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Kennedy House

89 Esplanade Street, Sydney, Nova Scotia, B1P, Canada

Formally Recognized: 1996/11/28

Front elevation, Kennedy House, Sydney, Nova Scotia, 2007.
; Heritage Division, NS Dept. of Tourism, Culture and Heritage, 2007.
Front elevation, Kennedy House
Rear and south elevation, Kennedy House, Sydney, Nova Scotia, 2007.
; Heritage Division, NS Dept. of Tourism, Culture and Heritage, 2007.
Rear and south elevation, Kennedy House
Rear entrance, Kennedy House, Sydney, Nova Scotia, 2004.
; Heritage Division, NS Dept. of Tourism, Culture and Heritage, 2004.
Rear entrance, Kennedy House

Other Name(s)

n/a

Links and documents

Construction Date(s)

Listed on the Canadian Register: 2007/08/24

Statement of Significance

Description of Historic Place

Kennedy House is located on the corner of Esplanade and York Streets in Sydney, Nova Scotia. Facing the Sydney Harbour, this one-and-a-half storey wood-frame house was built around 1786 and is one of the oldest houses in Sydney. The building and property are included in the provincial designation.

Heritage Value

As a surviving eighteenth-century structure, Kennedy House is valued for its association with the founding and early development of Sydney.

The Kennedy House was built around 1786, a year after the founding of the community. As with many early houses in the town, it seemed to have been largely a rental property, serving a transient community. In 1795, the building was owned by John Meloney, one of Sydney's first residents, but it was occupied by a sailor named Tutty and his family. Between 1824 and 1853, the building was owned by the Reverend Charles Inglis, rector of Saint George's Anglican Church. It is not certain, however, if Inglis actually lived in the house or used it as a rental property, as he owned several other properties in the town. In 1856, a mariner named Michael Kennedy purchased the property, and rented it to F.T. Carman. Carman opened Sydney's first drugstore in this building.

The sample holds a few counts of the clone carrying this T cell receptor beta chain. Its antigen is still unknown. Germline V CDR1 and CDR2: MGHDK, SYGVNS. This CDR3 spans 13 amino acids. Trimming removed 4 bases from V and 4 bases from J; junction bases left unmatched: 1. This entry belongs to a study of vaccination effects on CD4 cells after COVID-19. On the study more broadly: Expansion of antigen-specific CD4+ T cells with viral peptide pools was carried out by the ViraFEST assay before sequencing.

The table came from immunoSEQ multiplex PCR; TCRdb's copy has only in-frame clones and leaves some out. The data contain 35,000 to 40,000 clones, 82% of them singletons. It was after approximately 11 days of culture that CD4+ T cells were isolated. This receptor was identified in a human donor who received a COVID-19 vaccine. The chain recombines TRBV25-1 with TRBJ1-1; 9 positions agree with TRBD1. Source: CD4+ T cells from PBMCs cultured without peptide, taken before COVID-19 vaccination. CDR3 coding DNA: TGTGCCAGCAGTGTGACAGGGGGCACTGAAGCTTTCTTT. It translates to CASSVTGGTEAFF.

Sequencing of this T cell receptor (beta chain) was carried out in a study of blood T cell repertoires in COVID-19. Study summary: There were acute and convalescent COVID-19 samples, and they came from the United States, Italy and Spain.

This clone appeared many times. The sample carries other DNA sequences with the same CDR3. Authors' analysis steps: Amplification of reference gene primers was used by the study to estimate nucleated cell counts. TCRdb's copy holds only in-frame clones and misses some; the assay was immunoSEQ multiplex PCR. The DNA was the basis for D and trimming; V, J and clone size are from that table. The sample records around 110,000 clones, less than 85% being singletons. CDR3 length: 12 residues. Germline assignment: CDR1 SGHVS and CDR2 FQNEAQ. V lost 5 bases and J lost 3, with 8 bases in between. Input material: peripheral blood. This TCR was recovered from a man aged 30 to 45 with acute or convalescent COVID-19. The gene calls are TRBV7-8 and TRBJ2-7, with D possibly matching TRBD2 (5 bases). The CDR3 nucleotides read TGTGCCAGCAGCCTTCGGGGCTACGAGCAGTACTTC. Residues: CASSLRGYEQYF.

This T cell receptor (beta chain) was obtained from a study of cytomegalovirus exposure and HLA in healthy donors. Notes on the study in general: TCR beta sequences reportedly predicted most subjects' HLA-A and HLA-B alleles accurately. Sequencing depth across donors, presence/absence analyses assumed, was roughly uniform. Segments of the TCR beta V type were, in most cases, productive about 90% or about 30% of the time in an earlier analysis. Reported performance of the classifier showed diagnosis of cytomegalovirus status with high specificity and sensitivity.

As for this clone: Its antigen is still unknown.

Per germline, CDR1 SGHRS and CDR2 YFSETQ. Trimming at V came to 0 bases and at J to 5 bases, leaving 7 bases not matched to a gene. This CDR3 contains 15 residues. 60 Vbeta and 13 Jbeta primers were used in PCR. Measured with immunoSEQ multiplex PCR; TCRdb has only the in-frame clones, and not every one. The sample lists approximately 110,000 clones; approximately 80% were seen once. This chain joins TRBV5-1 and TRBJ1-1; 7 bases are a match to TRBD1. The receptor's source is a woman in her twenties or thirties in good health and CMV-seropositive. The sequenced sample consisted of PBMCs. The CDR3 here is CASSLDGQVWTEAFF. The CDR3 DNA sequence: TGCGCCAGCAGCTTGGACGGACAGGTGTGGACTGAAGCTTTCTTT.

The Kennedy House is a one-and-a-half storey, wood-frame structure with a simple gable roof. The rear elevation best demonstrates the original eighteenth-century design. There is a central doorway, with two windows on either side of it, and a narrow, gable dormer over the entrance. A large chimney, slightly inset, and rebuilt, is also evident from this elevation.

Kennedy House is one of a very few examples of documented eighteenth-century buildings remaining in Sydney. The house sits in a prominent location, adjacent to St. Patrick's Museum and across the street from Sydney Harbour and Governor DesBarres' original landing site.

Source: Provincial Heritage Program property files, no. 217, 1747 Summer Street, Halifax, NS.

Character-Defining Elements

Character-defining elements of Kennedy House include:

- one-and-a-half storey wood construction;
- gable roof;
- a central doorway in the rear elevation, with two windows on either side and a narrow, gable dormer over the rear entrance;
- slightly inset large chimney;
- two gable dormers on the front elevation.

Recognition

Jurisdiction

Nova Scotia

Recognition Authority

Province of Nova Scotia

Recognition Statute

Heritage Property Act

Recognition Type

Provincially Registered Property

Recognition Date

1996/11/28

Historical Information

Significant Date(s)

n/a

Theme - Category and Type

Peopling the Land
Settlement
Expressing Intellectual and Cultural Life
Architecture and Design

Function - Category and Type

Current

Historic

Commerce / Commercial Services
Shop or Wholesale Establishment
Residence
Single Dwelling

Architect / Designer

n/a

Builder

n/a

Additional Information

Location of Supporting Documentation

Provincial Heritage Program property files, no. 217, 1747 Summer Street, Halifax, NS.

Cross-Reference to Collection

Fed/Prov/Terr Identifier

00PNS0217

Status

Published

Related Places

n/a

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